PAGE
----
The current Farm Bill is set to expire at the end of the month, so time is running out for the House and Senate to reach an agreement on a compromise bill. With only a few days left for negotiations, House and Senate leaders are starting to talk about extension.
AFBF president Zippy Duvall says farmers need and deserve action now on a new Farm Bill, “We’re facing a perfect storm where we don’t have a new farm bill yet, we have labor issues on the farm, commodity prices are low, and then we have that negative influence from the tariffs that are out there. So, farmers need some certainty in their future and the farm bill plays a major role in bringing some certainty to rural America.”
The main roadblock is the nutrition program. The work requirements in the House version are not acceptable to Senate leaders. IFB President Randy Kron says, “This is the main sticking point and where the negotiations have focused.” He added there are some differences on the conservation title, but they have to do primarily with where the money is spent not the total amount of dollars.
Duval says farm groups are urging lawmakers to just get it done, “Congress has done a great job getting this farm bill to conference. Now is the time to finish this deal. Our farmers and ranchers are depending on them to deliver a good risk management toolbox, so that we can have certainty in the future.”
While many members are talking about a possible extension to give the negotiations more time, Republicans in both chambers say they hope they can avoid that. The House version of the bill includes work requirements as part of the Supplemental Nutrition Assistance Program that are not in the Senate bill. Oklahoma Representative Frank Lucas, a former chairman of the House Agriculture Committee, says the Senate has taken “a very hard-core position,” adding that the House language on work requirements will not be in the final bill, as passed by the House. However, Lucas says the Senate “is going to have to give,” adding “there is a compromise out there somewhere.” However, lawmakers must reach that compromise quickly to get an on-time Farm Bill.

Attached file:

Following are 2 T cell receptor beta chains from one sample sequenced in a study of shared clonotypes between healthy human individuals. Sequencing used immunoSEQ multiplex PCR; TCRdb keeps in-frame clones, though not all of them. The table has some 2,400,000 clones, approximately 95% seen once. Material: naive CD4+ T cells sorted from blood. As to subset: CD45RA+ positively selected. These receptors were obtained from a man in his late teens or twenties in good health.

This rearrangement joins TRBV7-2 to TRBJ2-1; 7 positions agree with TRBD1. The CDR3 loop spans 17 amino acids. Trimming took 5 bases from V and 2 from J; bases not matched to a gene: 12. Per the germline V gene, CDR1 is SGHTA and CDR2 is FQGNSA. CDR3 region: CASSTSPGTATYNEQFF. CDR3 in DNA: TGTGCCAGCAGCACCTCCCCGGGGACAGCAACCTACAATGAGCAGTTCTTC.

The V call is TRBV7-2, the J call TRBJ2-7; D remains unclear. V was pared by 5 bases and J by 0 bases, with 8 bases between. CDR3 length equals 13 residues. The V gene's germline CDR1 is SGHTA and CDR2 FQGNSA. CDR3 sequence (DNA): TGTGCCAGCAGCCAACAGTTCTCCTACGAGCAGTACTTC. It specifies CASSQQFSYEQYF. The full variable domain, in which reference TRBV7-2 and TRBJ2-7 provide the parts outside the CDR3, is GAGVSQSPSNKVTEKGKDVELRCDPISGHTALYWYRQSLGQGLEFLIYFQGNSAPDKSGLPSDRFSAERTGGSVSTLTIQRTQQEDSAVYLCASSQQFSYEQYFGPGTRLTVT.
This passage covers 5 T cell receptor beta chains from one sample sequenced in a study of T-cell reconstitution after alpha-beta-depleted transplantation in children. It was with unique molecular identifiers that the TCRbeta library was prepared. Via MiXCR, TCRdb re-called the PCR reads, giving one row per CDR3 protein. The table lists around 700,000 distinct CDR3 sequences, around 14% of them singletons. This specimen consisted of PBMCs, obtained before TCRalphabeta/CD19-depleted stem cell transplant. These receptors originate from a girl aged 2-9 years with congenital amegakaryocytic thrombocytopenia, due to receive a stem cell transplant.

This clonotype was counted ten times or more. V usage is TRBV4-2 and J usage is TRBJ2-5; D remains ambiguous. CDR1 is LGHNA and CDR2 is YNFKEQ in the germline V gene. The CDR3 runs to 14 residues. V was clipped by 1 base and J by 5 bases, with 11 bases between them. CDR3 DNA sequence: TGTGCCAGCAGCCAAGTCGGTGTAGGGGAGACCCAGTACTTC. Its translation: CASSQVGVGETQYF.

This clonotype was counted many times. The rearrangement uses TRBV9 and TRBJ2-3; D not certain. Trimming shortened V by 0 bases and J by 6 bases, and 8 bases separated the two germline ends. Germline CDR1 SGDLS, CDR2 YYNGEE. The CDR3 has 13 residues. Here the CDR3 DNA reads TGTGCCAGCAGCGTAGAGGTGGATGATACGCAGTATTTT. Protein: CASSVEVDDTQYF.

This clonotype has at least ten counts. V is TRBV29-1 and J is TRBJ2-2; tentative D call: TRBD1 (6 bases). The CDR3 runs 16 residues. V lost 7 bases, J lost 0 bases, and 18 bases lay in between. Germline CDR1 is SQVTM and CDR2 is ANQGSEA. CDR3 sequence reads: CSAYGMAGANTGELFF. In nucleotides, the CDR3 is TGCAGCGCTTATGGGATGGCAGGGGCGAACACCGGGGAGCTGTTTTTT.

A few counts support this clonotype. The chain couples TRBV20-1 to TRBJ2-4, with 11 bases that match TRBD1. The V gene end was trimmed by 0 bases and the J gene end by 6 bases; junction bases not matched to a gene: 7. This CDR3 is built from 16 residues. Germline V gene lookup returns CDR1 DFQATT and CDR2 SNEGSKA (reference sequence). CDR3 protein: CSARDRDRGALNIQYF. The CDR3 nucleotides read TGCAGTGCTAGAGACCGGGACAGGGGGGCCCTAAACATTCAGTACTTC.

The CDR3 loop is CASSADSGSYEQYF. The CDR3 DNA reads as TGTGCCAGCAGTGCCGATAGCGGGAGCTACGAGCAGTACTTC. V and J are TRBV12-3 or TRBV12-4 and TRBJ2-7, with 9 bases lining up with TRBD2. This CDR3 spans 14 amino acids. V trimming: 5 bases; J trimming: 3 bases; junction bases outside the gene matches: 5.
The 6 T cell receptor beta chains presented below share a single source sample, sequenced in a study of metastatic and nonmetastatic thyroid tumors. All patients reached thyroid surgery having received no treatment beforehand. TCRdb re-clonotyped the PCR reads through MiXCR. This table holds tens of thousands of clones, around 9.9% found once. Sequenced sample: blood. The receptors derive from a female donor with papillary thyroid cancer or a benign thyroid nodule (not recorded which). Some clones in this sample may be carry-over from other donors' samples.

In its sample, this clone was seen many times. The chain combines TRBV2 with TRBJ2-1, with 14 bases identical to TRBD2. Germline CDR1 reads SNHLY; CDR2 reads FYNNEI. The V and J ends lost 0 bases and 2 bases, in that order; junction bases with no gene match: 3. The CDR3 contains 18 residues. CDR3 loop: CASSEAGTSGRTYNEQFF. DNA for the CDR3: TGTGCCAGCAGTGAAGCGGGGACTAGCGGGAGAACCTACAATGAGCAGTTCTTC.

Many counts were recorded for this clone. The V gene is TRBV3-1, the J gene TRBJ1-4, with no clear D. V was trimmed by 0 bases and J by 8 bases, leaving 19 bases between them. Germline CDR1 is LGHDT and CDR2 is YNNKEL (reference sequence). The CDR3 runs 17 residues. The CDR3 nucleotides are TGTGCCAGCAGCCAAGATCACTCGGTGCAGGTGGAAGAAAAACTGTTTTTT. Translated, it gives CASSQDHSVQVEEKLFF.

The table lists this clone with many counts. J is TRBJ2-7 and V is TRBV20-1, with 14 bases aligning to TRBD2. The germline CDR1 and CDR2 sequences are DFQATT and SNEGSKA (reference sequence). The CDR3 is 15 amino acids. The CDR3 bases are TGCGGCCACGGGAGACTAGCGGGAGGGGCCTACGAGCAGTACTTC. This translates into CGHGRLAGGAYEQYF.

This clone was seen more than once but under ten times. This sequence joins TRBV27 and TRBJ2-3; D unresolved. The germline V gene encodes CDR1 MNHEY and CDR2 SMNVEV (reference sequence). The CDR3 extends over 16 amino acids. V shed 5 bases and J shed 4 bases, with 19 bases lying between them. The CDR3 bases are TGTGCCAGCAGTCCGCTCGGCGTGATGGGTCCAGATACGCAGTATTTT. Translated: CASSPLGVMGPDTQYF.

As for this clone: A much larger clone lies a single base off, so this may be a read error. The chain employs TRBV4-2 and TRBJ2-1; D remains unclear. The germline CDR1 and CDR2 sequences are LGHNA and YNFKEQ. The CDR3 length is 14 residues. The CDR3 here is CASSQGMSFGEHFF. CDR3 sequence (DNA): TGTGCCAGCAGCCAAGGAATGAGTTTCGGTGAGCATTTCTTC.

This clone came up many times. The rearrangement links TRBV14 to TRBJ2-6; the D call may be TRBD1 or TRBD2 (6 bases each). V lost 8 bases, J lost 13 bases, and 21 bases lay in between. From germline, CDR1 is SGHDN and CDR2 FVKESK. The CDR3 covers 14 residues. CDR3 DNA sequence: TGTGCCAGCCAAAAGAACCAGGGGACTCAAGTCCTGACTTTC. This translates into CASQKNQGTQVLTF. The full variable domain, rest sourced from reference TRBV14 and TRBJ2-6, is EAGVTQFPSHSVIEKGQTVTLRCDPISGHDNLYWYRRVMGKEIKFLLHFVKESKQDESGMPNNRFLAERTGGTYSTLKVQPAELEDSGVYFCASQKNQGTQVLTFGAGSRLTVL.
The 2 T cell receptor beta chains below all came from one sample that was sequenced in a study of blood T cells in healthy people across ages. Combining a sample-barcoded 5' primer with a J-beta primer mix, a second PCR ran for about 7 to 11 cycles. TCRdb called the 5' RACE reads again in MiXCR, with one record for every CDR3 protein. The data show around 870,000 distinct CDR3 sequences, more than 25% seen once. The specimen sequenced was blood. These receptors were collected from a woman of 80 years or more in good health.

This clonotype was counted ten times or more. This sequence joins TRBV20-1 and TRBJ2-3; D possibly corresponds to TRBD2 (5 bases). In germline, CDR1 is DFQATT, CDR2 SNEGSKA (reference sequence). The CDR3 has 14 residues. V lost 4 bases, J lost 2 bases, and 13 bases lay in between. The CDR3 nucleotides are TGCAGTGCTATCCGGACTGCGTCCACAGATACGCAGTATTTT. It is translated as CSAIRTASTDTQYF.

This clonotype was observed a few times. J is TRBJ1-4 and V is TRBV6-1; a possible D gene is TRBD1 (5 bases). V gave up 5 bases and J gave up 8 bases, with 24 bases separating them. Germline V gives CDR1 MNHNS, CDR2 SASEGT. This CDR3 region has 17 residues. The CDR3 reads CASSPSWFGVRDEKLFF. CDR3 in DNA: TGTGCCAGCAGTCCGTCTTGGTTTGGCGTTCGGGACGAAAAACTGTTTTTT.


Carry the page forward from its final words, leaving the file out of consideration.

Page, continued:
On Wednesday, 350 Farmers Union members made the trip to Washington, D.C., to push for passage of a farm bill. Senators Joe Donnelly of Indiana, Charles Grassley of Iowa, and John Hoeven of North Dakota, and Reps. Jim McGovern of Massachusetts and Chellie Pingree of Maine all spoke to the group on the importance of congressional action on behalf of family farmers. “Family farmers and ranchers are in the midst of the worst decline in the farm economy in decades, and they want to see action from their federal representatives,” said NFU President Roger Johnson. “It is critical right now for family farm agriculture to have the support of Congress and the administration.”